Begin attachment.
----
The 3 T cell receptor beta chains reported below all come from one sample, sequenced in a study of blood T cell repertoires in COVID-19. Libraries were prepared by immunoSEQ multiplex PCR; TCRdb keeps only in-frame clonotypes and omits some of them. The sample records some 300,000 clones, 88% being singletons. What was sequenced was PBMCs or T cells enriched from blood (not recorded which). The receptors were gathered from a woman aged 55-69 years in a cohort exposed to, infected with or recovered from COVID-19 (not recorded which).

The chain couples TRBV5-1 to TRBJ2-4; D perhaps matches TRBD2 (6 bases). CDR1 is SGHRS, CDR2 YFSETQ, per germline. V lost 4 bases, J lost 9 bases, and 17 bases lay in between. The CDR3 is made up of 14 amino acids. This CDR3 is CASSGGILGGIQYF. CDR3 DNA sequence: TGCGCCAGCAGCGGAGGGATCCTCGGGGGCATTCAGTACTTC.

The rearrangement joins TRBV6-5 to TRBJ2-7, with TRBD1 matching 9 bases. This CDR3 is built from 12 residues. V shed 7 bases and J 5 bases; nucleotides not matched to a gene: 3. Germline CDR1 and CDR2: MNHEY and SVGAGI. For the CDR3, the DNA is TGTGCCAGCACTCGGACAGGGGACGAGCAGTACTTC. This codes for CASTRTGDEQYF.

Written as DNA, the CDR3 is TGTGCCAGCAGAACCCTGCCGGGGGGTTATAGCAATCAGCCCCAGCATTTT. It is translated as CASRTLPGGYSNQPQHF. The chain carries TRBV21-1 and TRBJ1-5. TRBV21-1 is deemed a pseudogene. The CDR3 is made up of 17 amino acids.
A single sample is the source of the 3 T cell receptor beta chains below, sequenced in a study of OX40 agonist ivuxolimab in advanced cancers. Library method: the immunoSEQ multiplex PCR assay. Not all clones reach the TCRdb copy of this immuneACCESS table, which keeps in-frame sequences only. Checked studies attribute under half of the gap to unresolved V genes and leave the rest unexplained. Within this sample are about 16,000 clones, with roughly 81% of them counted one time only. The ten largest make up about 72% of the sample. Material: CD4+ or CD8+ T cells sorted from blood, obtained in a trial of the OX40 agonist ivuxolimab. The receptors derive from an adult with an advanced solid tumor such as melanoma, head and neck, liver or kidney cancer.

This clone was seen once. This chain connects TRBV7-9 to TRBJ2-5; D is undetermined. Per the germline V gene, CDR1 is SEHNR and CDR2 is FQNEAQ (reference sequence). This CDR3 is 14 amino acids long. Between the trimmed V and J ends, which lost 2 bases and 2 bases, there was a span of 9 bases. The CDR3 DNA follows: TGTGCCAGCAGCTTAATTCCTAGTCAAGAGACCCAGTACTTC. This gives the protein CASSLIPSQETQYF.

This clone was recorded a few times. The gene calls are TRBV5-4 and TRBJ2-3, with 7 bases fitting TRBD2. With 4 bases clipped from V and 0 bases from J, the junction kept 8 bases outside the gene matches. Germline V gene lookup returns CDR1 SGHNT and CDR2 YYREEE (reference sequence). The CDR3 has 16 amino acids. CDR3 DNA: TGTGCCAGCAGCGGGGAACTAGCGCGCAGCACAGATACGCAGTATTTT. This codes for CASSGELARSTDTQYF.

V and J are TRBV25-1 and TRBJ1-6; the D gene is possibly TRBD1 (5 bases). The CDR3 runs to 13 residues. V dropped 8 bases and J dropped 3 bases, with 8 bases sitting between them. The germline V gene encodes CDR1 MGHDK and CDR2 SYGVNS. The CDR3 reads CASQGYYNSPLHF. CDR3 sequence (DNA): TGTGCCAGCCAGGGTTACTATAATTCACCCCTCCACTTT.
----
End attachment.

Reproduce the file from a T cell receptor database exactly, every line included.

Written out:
The 3 T cell receptor beta chains reported below all come from one sample, sequenced in a study of blood T cell repertoires in COVID-19. Libraries were prepared by immunoSEQ multiplex PCR; TCRdb keeps only in-frame clonotypes and omits some of them. The sample records some 300,000 clones, 88% being singletons. What was sequenced was PBMCs or T cells enriched from blood (not recorded which). The receptors were gathered from a woman aged 55-69 years in a cohort exposed to, infected with or recovered from COVID-19 (not recorded which).

The chain couples TRBV5-1 to TRBJ2-4; D perhaps matches TRBD2 (6 bases). CDR1 is SGHRS, CDR2 YFSETQ, per germline. V lost 4 bases, J lost 9 bases, and 17 bases lay in between. The CDR3 is made up of 14 amino acids. This CDR3 is CASSGGILGGIQYF. CDR3 DNA sequence: TGCGCCAGCAGCGGAGGGATCCTCGGGGGCATTCAGTACTTC.

The rearrangement joins TRBV6-5 to TRBJ2-7, with TRBD1 matching 9 bases. This CDR3 is built from 12 residues. V shed 7 bases and J 5 bases; nucleotides not matched to a gene: 3. Germline CDR1 and CDR2: MNHEY and SVGAGI. For the CDR3, the DNA is TGTGCCAGCACTCGGACAGGGGACGAGCAGTACTTC. This codes for CASTRTGDEQYF.

Written as DNA, the CDR3 is TGTGCCAGCAGAACCCTGCCGGGGGGTTATAGCAATCAGCCCCAGCATTTT. It is translated as CASRTLPGGYSNQPQHF. The chain carries TRBV21-1 and TRBJ1-5. TRBV21-1 is deemed a pseudogene. The CDR3 is made up of 17 amino acids.
A single sample is the source of the 3 T cell receptor beta chains below, sequenced in a study of OX40 agonist ivuxolimab in advanced cancers. Library method: the immunoSEQ multiplex PCR assay. Not all clones reach the TCRdb copy of this immuneACCESS table, which keeps in-frame sequences only. Checked studies attribute under half of the gap to unresolved V genes and leave the rest unexplained. Within this sample are about 16,000 clones, with roughly 81% of them counted one time only. The ten largest make up about 72% of the sample. Material: CD4+ or CD8+ T cells sorted from blood, obtained in a trial of the OX40 agonist ivuxolimab. The receptors derive from an adult with an advanced solid tumor such as melanoma, head and neck, liver or kidney cancer.

This clone was seen once. This chain connects TRBV7-9 to TRBJ2-5; D is undetermined. Per the germline V gene, CDR1 is SEHNR and CDR2 is FQNEAQ (reference sequence). This CDR3 is 14 amino acids long. Between the trimmed V and J ends, which lost 2 bases and 2 bases, there was a span of 9 bases. The CDR3 DNA follows: TGTGCCAGCAGCTTAATTCCTAGTCAAGAGACCCAGTACTTC. This gives the protein CASSLIPSQETQYF.

This clone was recorded a few times. The gene calls are TRBV5-4 and TRBJ2-3, with 7 bases fitting TRBD2. With 4 bases clipped from V and 0 bases from J, the junction kept 8 bases outside the gene matches. Germline V gene lookup returns CDR1 SGHNT and CDR2 YYREEE (reference sequence). The CDR3 has 16 amino acids. CDR3 DNA: TGTGCCAGCAGCGGGGAACTAGCGCGCAGCACAGATACGCAGTATTTT. This codes for CASSGELARSTDTQYF.

V and J are TRBV25-1 and TRBJ1-6; the D gene is possibly TRBD1 (5 bases). The CDR3 runs to 13 residues. V dropped 8 bases and J dropped 3 bases, with 8 bases sitting between them. The germline V gene encodes CDR1 MGHDK and CDR2 SYGVNS. The CDR3 reads CASQGYYNSPLHF. CDR3 sequence (DNA): TGTGCCAGCCAGGGTTACTATAATTCACCCCTCCACTTT.